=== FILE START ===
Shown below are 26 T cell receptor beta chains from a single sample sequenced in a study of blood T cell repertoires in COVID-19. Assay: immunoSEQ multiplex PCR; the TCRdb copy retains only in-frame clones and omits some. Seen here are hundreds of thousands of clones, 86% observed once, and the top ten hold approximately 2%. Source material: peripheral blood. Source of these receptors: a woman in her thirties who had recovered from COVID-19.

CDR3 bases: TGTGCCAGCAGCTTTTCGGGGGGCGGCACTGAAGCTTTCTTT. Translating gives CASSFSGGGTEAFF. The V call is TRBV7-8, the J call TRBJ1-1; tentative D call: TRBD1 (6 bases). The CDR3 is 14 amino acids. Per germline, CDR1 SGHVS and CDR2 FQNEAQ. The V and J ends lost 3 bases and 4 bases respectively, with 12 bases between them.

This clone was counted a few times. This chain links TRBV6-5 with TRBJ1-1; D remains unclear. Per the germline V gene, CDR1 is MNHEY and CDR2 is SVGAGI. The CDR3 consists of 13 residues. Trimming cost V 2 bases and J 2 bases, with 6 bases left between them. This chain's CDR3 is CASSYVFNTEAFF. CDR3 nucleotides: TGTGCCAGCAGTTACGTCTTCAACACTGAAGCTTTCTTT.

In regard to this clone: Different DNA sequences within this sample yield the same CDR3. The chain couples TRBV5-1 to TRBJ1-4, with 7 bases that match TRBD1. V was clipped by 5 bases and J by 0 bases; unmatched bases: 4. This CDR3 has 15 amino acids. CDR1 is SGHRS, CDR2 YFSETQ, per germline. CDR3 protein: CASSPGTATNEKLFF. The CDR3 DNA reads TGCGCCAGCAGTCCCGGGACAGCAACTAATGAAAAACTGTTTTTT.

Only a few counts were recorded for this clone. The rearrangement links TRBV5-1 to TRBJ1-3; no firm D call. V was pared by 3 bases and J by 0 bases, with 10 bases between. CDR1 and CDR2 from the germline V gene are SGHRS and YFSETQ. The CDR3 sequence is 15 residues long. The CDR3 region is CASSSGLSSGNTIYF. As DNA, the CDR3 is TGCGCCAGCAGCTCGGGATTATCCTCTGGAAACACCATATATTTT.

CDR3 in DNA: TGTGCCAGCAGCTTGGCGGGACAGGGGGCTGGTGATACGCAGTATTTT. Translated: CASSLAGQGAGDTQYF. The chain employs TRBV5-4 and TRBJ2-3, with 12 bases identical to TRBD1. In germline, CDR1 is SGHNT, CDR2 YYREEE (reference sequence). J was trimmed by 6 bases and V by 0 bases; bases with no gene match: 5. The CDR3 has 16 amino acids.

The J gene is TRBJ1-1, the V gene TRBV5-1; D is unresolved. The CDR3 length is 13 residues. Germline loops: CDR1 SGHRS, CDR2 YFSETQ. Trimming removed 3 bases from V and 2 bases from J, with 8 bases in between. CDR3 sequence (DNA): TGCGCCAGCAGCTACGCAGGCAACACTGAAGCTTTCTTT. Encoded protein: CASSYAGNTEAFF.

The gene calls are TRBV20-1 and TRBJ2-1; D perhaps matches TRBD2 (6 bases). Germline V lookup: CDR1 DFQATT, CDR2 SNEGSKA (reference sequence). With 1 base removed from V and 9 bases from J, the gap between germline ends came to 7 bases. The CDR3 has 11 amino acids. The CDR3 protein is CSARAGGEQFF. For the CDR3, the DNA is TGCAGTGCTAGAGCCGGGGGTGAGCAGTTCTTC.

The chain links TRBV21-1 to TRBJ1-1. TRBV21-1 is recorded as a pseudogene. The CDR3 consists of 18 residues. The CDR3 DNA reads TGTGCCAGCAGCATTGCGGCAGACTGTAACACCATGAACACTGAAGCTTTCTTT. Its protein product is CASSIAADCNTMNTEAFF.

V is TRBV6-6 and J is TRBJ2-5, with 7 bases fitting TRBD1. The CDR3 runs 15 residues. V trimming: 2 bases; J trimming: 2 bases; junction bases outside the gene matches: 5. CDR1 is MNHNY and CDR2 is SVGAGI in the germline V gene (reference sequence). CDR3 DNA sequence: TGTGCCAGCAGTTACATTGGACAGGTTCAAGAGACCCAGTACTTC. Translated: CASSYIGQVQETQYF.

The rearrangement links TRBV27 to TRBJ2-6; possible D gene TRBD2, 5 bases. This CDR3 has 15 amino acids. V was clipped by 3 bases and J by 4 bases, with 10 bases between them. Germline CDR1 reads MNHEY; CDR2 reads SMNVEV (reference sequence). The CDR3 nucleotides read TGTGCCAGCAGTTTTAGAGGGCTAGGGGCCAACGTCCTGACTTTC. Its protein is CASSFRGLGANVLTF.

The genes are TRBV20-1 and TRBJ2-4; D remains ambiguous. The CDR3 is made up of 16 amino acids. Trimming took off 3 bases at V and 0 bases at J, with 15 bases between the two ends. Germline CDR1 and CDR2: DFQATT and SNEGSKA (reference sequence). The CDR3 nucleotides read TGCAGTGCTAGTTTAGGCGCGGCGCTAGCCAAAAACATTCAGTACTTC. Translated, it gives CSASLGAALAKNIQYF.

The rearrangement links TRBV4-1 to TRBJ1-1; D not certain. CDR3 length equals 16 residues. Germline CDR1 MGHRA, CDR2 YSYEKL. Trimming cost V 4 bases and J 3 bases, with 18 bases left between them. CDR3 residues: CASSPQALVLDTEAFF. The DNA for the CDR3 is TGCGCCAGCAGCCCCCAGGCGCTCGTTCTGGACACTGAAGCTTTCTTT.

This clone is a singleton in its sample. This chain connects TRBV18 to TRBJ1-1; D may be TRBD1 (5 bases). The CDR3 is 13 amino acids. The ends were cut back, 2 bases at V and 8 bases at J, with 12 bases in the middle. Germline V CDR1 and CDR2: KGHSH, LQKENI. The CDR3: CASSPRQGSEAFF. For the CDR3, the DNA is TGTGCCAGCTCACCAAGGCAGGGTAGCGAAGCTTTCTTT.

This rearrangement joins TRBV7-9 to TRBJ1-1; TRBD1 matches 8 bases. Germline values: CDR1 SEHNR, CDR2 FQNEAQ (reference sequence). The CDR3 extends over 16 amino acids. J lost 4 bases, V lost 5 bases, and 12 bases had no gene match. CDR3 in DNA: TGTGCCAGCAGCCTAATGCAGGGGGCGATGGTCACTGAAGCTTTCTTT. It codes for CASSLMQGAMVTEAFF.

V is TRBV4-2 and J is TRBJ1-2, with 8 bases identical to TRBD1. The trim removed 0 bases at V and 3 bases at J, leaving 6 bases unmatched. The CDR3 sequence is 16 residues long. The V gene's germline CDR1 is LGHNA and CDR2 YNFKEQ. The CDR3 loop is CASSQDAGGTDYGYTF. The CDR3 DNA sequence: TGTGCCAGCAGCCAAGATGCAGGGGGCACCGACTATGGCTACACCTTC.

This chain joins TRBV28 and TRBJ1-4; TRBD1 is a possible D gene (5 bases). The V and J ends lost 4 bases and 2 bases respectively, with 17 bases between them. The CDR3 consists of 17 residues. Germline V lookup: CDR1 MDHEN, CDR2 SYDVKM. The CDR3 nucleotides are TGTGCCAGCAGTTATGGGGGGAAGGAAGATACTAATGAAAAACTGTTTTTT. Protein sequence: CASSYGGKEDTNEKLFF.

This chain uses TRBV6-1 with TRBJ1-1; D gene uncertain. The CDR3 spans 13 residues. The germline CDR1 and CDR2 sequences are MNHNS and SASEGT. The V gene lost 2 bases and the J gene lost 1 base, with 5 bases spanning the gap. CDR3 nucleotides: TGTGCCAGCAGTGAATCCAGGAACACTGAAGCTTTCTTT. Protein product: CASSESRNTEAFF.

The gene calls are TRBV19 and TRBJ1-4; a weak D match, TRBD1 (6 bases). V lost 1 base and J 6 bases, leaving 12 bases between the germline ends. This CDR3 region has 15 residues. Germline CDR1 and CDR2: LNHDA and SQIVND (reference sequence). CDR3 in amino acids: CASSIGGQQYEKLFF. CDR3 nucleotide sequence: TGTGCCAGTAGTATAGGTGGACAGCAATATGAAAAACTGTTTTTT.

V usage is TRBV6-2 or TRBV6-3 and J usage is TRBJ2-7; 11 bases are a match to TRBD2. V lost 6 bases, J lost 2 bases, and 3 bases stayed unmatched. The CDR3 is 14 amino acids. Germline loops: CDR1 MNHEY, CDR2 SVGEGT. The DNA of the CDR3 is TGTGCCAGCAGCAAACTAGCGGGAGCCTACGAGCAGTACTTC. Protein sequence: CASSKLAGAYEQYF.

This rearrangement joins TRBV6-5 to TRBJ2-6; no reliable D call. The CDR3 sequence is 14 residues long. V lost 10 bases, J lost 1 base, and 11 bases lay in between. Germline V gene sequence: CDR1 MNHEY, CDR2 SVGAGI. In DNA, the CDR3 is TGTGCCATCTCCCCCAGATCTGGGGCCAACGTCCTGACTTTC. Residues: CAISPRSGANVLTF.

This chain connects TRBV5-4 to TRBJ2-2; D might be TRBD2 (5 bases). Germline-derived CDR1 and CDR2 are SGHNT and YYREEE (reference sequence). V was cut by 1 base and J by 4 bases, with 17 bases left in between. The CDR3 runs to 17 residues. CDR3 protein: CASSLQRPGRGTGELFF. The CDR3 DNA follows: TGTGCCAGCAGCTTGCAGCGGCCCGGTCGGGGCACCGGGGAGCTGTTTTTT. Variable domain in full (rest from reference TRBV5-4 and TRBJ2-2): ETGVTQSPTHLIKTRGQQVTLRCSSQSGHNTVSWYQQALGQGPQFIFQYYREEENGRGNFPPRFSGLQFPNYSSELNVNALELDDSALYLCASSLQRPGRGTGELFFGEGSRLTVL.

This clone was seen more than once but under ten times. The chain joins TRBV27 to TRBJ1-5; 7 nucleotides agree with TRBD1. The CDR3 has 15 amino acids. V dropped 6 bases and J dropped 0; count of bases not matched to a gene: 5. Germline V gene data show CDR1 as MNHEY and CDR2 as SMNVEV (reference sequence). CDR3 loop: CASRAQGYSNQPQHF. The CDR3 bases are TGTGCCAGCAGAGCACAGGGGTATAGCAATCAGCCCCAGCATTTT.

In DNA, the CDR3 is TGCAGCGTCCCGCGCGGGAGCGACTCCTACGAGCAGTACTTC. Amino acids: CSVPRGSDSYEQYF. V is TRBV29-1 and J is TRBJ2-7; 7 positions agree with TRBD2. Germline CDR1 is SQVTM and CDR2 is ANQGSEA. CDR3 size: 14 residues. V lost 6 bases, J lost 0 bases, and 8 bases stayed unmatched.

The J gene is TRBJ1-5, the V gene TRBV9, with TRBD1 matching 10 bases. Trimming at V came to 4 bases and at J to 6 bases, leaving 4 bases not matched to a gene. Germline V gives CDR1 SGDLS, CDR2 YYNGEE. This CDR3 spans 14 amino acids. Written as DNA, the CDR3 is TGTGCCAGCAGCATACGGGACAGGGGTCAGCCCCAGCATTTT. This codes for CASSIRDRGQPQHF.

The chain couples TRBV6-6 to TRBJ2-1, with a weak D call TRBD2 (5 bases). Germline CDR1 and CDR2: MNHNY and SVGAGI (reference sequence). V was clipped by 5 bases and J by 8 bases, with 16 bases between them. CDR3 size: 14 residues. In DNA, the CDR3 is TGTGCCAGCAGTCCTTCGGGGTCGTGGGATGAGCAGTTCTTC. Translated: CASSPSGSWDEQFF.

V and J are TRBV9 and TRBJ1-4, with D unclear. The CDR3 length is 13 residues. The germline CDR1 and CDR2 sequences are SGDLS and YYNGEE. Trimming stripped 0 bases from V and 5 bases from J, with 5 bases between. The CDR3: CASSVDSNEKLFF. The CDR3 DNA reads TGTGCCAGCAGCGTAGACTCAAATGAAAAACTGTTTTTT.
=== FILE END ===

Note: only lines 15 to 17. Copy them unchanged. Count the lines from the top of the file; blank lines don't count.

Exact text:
This rearrangement joins TRBV7-9 to TRBJ1-1; TRBD1 matches 8 bases. Germline values: CDR1 SEHNR, CDR2 FQNEAQ (reference sequence). The CDR3 extends over 16 amino acids. J lost 4 bases, V lost 5 bases, and 12 bases had no gene match. CDR3 in DNA: TGTGCCAGCAGCCTAATGCAGGGGGCGATGGTCACTGAAGCTTTCTTT. It codes for CASSLMQGAMVTEAFF.

V is TRBV4-2 and J is TRBJ1-2, with 8 bases identical to TRBD1. The trim removed 0 bases at V and 3 bases at J, leaving 6 bases unmatched. The CDR3 sequence is 16 residues long. The V gene's germline CDR1 is LGHNA and CDR2 YNFKEQ. The CDR3 loop is CASSQDAGGTDYGYTF. The CDR3 DNA sequence: TGTGCCAGCAGCCAAGATGCAGGGGGCACCGACTATGGCTACACCTTC.

This chain joins TRBV28 and TRBJ1-4; TRBD1 is a possible D gene (5 bases). The V and J ends lost 4 bases and 2 bases respectively, with 17 bases between them. The CDR3 consists of 17 residues. Germline V lookup: CDR1 MDHEN, CDR2 SYDVKM. The CDR3 nucleotides are TGTGCCAGCAGTTATGGGGGGAAGGAAGATACTAATGAAAAACTGTTTTTT. Protein sequence: CASSYGGKEDTNEKLFF.